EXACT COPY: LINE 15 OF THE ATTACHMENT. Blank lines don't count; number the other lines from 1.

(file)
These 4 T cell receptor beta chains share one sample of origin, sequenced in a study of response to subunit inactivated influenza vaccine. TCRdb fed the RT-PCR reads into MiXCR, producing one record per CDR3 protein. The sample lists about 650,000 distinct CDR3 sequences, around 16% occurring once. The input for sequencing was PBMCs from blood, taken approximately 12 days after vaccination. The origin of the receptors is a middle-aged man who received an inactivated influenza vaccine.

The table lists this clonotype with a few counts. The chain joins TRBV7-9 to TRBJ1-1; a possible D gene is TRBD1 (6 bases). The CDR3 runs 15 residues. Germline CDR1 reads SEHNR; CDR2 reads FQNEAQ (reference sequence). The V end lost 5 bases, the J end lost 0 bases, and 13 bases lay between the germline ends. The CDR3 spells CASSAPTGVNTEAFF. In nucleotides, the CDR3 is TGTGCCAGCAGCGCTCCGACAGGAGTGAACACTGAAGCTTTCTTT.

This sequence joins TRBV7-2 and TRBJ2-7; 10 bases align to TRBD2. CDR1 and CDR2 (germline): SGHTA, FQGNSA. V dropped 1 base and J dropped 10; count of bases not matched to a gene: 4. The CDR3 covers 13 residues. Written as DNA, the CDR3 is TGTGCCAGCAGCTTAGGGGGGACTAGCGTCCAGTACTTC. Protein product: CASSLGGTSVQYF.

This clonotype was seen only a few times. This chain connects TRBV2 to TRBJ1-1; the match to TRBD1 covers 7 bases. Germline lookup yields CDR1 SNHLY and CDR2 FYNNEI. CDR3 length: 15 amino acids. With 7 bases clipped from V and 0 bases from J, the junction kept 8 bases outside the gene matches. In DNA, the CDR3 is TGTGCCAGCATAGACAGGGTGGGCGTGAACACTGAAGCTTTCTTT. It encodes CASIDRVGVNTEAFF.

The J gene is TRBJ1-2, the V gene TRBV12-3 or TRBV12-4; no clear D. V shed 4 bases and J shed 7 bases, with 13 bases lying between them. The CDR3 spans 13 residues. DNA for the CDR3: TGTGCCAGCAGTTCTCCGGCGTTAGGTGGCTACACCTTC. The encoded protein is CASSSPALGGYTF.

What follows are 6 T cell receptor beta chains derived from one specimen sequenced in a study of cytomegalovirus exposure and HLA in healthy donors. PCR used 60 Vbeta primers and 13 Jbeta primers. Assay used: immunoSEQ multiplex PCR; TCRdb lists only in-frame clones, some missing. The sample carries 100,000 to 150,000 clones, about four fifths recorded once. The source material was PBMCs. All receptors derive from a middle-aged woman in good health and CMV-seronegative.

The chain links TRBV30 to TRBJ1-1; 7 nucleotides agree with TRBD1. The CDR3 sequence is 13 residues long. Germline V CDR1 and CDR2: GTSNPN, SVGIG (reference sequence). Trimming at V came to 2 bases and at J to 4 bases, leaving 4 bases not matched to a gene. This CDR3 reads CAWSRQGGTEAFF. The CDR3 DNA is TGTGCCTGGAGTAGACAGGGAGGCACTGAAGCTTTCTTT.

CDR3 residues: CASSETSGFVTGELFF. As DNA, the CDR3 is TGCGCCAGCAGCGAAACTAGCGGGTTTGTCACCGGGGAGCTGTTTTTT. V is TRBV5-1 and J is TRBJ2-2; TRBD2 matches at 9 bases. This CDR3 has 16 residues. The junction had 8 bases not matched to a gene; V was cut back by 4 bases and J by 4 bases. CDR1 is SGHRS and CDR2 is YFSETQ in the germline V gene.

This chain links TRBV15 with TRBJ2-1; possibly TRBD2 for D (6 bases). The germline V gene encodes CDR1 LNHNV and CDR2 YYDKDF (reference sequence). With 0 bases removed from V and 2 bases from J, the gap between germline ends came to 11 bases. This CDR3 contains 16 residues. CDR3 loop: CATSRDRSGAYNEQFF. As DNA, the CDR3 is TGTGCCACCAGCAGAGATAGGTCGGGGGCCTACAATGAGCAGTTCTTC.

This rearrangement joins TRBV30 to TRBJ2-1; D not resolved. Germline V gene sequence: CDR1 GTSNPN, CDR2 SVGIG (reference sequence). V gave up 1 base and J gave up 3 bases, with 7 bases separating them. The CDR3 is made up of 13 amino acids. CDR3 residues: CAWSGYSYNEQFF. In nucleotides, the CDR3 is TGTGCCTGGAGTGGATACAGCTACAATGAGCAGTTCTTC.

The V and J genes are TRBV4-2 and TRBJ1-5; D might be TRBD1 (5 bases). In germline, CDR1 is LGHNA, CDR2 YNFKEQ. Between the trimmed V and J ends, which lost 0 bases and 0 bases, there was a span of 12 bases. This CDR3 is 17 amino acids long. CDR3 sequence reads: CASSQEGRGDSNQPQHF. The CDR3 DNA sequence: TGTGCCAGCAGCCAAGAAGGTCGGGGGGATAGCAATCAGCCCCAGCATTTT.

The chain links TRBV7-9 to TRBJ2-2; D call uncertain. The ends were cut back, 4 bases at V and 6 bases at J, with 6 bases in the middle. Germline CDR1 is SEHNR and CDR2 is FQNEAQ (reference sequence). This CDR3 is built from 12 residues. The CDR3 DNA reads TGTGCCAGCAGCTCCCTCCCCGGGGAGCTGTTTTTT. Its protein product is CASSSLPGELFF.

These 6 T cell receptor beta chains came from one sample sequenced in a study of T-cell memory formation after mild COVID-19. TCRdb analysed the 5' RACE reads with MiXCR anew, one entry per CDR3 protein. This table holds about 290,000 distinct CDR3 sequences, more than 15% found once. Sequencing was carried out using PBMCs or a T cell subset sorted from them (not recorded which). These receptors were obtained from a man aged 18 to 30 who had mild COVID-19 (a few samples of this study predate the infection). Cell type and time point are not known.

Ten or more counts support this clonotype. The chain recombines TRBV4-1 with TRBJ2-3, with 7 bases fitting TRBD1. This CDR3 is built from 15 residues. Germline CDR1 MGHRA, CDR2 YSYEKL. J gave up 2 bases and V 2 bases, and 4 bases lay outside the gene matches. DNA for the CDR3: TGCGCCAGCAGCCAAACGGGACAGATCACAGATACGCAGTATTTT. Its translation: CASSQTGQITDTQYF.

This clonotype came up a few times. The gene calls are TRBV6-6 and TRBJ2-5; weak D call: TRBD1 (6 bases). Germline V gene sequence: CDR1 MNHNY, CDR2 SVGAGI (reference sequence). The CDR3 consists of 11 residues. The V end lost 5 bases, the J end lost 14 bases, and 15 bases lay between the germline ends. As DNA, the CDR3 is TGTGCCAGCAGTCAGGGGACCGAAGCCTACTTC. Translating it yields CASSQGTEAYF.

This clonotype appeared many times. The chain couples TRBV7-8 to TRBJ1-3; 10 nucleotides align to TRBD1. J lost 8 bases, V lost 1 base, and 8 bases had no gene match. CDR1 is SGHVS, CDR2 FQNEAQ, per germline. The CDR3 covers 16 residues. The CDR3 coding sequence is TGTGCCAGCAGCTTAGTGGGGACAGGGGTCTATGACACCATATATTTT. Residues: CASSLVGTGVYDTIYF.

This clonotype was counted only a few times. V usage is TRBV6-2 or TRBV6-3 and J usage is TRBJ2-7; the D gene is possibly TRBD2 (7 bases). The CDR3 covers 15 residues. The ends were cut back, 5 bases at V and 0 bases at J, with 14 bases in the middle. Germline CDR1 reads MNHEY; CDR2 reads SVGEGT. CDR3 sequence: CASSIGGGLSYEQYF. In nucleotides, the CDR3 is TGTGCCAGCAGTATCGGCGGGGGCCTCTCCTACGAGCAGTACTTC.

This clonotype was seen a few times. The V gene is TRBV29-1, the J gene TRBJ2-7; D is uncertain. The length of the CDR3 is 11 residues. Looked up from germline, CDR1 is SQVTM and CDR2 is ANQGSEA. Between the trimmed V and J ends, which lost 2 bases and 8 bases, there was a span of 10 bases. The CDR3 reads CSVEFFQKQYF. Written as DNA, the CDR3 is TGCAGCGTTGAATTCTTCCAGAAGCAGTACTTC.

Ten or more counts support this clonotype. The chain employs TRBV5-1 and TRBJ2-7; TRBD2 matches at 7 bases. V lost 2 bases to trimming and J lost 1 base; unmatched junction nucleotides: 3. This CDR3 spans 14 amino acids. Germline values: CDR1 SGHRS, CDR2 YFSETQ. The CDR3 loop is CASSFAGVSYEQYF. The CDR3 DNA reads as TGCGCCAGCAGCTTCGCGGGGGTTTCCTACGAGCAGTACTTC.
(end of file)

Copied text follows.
This clonotype came up a few times. The gene calls are TRBV6-6 and TRBJ2-5; weak D call: TRBD1 (6 bases). Germline V gene sequence: CDR1 MNHNY, CDR2 SVGAGI (reference sequence). The CDR3 consists of 11 residues. The V end lost 5 bases, the J end lost 14 bases, and 15 bases lay between the germline ends. As DNA, the CDR3 is TGTGCCAGCAGTCAGGGGACCGAAGCCTACTTC. Translating it yields CASSQGTEAYF.